Daniel Colón-Ramos, assistant professor of cell biology, studies the C. elegans nematode, and uses the latest microscopy technology to watch neurons locate a target and form precise synaptic connections, resulting in the neural circuits that underlie human behavior. In this talk at a TEDx event in San Juan in November 2011, Colón-Ramos discusses "The Value of Basic Research in Medicine."Source: Yale News
VA/Yale Researchers Lead Study That Assesses Well-being of U.S. Veterans
A new study led by the National Center for PTSD and Yale researchers analyzed data from a nationally representative sample of more than 2,400 U.S. veterans to examine subjective ratings and key sociodemographic, health, and psychosocial correlates of well-being. Peter Jongho Na, MD, MPH, and Robert Pietrzak, PhD, MPH, were lead and senior authors of the study, published in JAMA Network Open.
VA/Yale Researchers Lead Multi-ancestry Study of Genetics of Problematic Alcohol Use
A study led by VA Connecticut Healthcare Center/Yale researchers reveals ancestries around the world possess a shared genetic architecture for problematic alcohol use – habitual heavy drinking, accompanied by harmful consequences. Hang Zhou, PhD, assistant professor of psychiatry and of biomedical informatics & data science at Yale School of Medicine and VA Connecticut, and Joel Gelernter, MD, Foundations Fund Professor of Psychiatry, and professor of genetics and of neuroscience at Yale School of Medicine and VA Connecticut, were first and senior authors, respectively.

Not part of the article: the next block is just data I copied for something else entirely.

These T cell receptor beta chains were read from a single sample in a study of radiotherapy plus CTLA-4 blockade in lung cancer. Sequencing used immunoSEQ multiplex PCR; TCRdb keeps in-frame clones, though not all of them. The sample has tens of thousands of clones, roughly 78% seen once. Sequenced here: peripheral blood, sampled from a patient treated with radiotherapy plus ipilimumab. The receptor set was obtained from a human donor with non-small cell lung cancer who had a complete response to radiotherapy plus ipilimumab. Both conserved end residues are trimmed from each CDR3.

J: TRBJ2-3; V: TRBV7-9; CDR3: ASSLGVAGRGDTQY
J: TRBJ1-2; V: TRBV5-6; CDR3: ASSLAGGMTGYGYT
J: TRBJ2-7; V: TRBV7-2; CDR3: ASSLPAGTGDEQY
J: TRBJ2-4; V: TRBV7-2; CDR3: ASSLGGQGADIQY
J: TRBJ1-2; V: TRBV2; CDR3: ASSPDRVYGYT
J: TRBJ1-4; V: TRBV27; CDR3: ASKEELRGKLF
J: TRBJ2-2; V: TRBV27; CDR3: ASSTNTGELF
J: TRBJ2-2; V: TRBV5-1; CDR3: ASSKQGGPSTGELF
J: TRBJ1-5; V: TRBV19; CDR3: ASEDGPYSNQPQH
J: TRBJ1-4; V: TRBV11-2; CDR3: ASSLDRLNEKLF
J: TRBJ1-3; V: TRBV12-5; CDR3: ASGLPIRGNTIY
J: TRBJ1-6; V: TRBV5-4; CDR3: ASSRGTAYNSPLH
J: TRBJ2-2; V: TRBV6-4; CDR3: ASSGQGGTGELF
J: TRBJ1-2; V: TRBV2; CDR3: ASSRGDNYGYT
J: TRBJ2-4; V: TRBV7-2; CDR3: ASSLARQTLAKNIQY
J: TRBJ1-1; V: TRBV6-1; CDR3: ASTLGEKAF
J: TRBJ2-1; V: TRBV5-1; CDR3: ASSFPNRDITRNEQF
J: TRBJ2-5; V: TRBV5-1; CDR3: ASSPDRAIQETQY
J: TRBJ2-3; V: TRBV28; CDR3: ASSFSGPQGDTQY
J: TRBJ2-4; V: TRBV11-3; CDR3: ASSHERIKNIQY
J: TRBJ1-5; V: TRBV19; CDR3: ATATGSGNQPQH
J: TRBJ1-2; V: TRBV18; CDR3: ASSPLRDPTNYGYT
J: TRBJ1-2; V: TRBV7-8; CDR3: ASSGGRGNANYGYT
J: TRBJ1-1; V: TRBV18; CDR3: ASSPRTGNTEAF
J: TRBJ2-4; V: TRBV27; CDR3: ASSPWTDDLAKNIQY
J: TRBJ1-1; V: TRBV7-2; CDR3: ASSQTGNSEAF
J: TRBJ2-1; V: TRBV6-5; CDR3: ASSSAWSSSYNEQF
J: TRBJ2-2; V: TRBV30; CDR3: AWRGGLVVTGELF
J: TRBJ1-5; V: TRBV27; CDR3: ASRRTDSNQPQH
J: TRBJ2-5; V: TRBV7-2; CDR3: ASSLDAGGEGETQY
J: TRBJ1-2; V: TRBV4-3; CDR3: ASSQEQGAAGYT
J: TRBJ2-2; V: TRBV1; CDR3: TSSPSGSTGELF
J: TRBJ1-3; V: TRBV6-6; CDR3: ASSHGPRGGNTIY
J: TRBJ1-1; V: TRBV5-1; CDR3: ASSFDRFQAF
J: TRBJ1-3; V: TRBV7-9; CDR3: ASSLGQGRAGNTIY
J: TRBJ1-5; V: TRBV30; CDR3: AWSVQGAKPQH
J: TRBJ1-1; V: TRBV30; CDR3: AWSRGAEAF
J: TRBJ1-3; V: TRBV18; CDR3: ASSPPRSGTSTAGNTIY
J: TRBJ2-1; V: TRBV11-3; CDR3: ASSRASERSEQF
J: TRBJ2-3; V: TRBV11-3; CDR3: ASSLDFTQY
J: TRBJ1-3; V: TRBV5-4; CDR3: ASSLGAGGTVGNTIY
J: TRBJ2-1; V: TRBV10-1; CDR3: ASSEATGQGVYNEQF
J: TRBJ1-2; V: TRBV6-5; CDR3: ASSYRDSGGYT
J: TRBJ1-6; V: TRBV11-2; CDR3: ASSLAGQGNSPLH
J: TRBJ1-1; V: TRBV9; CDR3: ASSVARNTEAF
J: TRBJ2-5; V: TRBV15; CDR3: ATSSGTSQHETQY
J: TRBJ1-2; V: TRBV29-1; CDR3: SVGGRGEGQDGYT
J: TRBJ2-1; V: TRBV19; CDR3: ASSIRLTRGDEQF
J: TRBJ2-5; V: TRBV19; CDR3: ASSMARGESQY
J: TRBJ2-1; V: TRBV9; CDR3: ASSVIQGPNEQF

Bile Duct Function and Disease Highlighted in New Research Study
Recent research from the Gupta Lab, led by Serrena Singh and supervised by Vikas Gupta, MD, PhD, assistant professor of medicine (digestive diseases), provides insights into the extrahepatic bile ducts. These bile ducts outside of the liver are a critical but poorly understood component of the human digestive system. This study, which was published in the journal Development Cell, marks a significant step forward in understanding diseases affecting these ducts, such as primary sclerosing cholangitis and cholangiocarcinoma.
Neural Patterns Differentiate Traumatic From Sad Autobiographical Memories in PTSD